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Police: Boat Carrying Marijuana Lands in Palos Verdes; 3 Arrested

The boat landed in Malaga Cove shortly after 5 p.m. Tuesday.

Updated at 8:45 p.m. Tuesday

Nearly a dozen federal, state and local police departments chased and apprehended three people suspected of trying to smuggle large bales of marijuana into Palos Verdes Estates Tuesday evening, authorities said.

A 25-foot boat with "a large amount" of marijuana was intercepted on rocks off Malaga Cove in Palos Verdes Estates about 5 p.m., according to Sgt. Steve Eberhard with the Palos Verdes Estates Police Department.

Shortly before that, Eberhard said the police department received a call from the Coast Guard saying they were pursuing a boat headed towards flat rock and Malaga Cove. When the suspects landed on shore, police immediately arrested the men who were described by Eberhard as "wet."

"Obviously, the men had been in the water," Eberhard said.

Three suspects were arrested by police without incident and were then turned over to the U.S. Department of Homeland Security, Eberhard said.

A Coast Guard MH-60 Jayhawk helicopter from Air Station San Diego and Customs & Border Protection aircraft originally tracked the boat moving at high speed going north, according to the Coast Guard. A Coast Guard Cutter and a 45-foot Response Boat from Coast Guard Station Los Angeles were also launched to pursue the boat.

Redondo Beach police and units from Redondo Baywatch were also involved in the interdiction effort.

Eberhard said that while the boat was the third smuggler boat to land in Palos Verdes Estates, it is the first boat containing drugs.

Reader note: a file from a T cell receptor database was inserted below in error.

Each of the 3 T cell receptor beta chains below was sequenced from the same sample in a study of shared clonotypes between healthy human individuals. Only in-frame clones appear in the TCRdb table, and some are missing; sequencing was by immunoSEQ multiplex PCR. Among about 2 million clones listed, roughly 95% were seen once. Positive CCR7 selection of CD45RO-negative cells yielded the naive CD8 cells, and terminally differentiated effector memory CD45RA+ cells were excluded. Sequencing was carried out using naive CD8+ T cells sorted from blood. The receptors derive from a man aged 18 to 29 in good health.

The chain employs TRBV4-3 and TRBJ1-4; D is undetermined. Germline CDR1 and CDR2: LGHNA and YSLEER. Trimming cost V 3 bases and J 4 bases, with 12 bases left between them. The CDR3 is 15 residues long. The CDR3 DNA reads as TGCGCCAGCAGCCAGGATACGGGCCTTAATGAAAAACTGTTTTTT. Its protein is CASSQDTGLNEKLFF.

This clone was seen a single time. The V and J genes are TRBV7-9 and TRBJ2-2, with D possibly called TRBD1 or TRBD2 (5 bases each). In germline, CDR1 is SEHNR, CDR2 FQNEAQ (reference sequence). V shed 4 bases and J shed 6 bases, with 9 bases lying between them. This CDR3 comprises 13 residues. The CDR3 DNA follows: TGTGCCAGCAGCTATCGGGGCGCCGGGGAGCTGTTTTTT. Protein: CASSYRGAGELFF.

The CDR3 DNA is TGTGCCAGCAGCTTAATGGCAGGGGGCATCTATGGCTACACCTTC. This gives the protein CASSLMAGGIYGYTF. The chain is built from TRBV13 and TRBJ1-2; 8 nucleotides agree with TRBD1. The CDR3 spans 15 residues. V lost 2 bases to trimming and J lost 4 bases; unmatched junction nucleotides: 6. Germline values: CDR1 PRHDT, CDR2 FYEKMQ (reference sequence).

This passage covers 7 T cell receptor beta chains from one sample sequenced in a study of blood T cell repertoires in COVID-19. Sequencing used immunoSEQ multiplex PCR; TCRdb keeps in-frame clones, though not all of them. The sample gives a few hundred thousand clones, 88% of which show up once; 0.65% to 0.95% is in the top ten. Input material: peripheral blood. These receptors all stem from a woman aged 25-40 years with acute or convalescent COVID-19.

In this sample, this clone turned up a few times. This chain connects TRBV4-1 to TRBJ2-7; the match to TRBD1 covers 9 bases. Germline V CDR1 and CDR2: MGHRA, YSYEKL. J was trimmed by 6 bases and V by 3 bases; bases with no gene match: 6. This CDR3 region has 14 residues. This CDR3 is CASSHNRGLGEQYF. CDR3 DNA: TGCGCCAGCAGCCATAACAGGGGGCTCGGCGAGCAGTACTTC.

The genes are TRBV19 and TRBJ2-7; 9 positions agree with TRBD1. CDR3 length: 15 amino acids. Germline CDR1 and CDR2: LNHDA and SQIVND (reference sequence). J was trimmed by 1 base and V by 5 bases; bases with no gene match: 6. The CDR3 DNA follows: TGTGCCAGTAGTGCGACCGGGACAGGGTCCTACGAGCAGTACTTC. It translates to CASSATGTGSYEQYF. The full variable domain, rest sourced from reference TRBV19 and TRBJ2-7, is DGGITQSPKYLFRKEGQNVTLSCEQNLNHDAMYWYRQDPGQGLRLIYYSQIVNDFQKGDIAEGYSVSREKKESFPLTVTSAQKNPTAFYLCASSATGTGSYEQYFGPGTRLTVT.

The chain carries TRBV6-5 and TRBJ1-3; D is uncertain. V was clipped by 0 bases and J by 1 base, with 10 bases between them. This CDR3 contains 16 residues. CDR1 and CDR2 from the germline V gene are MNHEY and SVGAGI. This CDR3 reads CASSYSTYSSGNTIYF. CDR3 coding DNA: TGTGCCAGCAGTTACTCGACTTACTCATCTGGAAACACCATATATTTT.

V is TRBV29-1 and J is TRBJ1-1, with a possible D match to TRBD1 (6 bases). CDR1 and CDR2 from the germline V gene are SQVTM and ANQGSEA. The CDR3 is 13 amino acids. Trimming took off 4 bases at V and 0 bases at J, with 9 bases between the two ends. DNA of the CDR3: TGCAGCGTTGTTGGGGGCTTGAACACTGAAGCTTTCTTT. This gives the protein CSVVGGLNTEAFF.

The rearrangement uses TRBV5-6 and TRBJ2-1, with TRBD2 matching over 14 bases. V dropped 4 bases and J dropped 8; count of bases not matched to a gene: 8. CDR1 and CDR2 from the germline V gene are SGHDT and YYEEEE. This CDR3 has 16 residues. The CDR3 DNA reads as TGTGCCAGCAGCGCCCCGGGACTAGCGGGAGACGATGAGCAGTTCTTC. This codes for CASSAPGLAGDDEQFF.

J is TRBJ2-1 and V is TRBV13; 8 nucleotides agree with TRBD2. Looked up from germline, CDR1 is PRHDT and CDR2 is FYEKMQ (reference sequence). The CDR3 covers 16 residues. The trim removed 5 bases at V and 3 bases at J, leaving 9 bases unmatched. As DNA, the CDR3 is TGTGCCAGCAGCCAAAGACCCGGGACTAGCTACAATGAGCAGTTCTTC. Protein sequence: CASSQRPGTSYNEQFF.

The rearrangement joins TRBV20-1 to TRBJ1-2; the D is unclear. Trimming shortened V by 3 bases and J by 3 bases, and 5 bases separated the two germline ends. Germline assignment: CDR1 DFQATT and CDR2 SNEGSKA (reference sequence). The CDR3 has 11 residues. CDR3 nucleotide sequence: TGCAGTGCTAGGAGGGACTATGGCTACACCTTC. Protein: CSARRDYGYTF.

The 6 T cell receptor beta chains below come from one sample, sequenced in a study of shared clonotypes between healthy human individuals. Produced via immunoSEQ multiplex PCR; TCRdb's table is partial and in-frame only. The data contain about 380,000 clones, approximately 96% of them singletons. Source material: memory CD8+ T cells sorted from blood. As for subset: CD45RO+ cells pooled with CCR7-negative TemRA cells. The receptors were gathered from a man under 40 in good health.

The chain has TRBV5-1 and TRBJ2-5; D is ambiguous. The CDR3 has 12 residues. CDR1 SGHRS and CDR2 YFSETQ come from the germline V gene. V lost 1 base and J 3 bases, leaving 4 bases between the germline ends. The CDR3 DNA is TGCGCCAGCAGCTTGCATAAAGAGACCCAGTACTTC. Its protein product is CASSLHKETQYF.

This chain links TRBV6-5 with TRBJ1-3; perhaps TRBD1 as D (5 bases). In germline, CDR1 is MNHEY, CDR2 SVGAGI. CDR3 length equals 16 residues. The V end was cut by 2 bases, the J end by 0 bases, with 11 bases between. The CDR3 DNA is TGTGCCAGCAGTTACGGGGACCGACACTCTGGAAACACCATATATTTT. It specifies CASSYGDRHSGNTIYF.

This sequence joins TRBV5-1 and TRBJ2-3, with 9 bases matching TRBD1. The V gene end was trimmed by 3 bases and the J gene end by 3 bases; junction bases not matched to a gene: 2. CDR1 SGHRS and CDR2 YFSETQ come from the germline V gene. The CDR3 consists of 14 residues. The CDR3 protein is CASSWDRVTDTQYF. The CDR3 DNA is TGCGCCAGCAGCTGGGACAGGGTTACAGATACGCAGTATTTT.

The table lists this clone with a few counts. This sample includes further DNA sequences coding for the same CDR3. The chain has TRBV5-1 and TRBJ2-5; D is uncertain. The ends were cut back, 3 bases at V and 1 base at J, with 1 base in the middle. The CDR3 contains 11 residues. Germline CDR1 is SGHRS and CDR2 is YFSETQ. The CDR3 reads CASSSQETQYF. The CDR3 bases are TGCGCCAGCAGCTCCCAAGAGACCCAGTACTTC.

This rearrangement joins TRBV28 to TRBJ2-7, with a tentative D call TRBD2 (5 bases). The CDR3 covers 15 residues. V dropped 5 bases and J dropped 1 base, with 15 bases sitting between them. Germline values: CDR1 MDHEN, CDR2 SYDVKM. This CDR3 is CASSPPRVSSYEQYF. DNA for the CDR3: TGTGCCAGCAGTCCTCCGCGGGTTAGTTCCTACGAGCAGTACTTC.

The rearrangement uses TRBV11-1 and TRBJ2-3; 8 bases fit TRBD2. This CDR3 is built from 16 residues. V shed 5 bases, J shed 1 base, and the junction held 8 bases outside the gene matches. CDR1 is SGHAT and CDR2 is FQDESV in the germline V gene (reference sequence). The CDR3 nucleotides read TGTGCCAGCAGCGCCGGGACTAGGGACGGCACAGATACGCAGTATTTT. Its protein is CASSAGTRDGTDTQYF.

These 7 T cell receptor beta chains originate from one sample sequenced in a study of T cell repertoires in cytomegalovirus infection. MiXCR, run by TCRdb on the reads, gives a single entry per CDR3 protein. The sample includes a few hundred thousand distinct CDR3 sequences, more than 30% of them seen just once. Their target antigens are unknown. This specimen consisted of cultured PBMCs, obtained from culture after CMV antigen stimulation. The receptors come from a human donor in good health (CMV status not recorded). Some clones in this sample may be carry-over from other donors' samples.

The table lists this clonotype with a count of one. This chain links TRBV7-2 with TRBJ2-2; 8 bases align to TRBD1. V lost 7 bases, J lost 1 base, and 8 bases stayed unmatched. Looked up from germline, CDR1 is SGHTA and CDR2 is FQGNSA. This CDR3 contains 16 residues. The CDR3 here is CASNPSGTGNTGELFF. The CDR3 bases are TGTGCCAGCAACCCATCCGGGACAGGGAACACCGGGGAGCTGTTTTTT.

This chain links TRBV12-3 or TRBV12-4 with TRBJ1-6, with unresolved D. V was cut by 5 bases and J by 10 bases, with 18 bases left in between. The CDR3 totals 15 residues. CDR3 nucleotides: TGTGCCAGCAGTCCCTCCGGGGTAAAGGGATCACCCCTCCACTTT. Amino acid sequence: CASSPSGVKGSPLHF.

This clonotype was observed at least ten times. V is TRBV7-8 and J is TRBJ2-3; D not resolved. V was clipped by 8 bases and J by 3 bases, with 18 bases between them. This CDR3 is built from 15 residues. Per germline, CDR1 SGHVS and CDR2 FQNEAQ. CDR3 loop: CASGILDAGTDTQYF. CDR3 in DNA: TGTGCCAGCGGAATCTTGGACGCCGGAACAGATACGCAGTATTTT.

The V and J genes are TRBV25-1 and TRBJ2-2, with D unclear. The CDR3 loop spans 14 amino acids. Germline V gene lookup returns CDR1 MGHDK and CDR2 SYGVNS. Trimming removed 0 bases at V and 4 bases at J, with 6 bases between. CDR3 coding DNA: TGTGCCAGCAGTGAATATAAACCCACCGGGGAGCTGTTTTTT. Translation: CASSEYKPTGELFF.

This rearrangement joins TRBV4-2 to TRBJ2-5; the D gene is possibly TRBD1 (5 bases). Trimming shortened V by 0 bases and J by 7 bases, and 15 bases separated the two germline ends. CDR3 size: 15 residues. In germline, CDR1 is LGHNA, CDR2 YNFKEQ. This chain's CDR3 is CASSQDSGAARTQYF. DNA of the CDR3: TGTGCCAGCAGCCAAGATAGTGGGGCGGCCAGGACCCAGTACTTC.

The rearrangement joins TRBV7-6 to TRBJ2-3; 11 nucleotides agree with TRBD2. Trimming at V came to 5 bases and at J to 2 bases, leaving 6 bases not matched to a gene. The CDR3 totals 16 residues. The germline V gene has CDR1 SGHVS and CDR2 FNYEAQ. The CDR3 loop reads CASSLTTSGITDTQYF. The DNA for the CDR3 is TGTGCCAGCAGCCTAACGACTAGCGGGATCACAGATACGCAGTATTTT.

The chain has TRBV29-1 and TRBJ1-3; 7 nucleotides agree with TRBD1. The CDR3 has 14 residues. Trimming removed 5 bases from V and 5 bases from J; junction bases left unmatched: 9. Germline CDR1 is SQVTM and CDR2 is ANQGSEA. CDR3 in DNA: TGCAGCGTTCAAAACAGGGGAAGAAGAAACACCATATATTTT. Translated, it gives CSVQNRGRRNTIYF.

The Palos Verdes Peninsula, however, is no stranger to boats attempting to smuggle contraband and even humans into California.

In November 2011, 13 people were arrested after a boat carrying 4,000 pounds of marijuana was intercepted at Abalone Cove. Multiple "panga" boats carrying human cargo and drugs have also washed ashore along the peninsula.

According to authorities, Palos Verdes is a popular landing spot for smugglers as the steep cliffs and rocky shoreline offer relative seclusion for illicit activity.

“They pull up, there’s a cliffy area, they’re using that as cover,” Claude Arnold, special agent in charge for U.S. Immigration and Customs Enforcement Homeland Security Investigations in L.A. told Patch in March 2012.

Keep refreshing this page for further updates on the story.

—City News Service contributed to this report.

FlyingTooLow October 31, 2012 at 05:51 PM
Thankfully, these desperadoes will appear in court to answer for these heinous offenses. Thus, saving America's women and children from degenerates such as these. This is pathetic. Law enforcement needs to re-direct its focus on crimes... to those that are REAL crimes. I spent 5 years in Federal Prison for a marijuana offense. While I was there, I watched armed bank robbers come and go in as little as 20 months. After 3 years 'behind the wall,' I pointed this out to the parole board. Their response: “You must understand, yours was a very serious offense.” How do you respond to that mentality? I laughed about the parole panel's comment for 2 more years (as I still sat in prison), then wrote my book: Shoulda Robbed a Bank No, it is not a treatise on disproportionate sentences . I wrote about the escapades that led to my incarceration. I admit, I had a great time. No one was injured, no one was killed, firearms were not involved...there were no victims. We were Americans pursuing happiness in our own way. Harming no one...nor their property. That’s my contribution to helping point out just how ludicrous our pot laws truly are. I would be honored by your review.
Dave Lindop November 06, 2012 at 05:52 PM
Completely agree with you, it is pathetic that scarce resources are poured into this "crime". will check out your book and review on Amazon. Dave
FlyingTooLow November 06, 2012 at 05:58 PM
@Dave Lindop... A million thanks. I truly hope that you enjoy it and look forward to your review. Warning: the book contains some pretty strong language, Hugh Yonn

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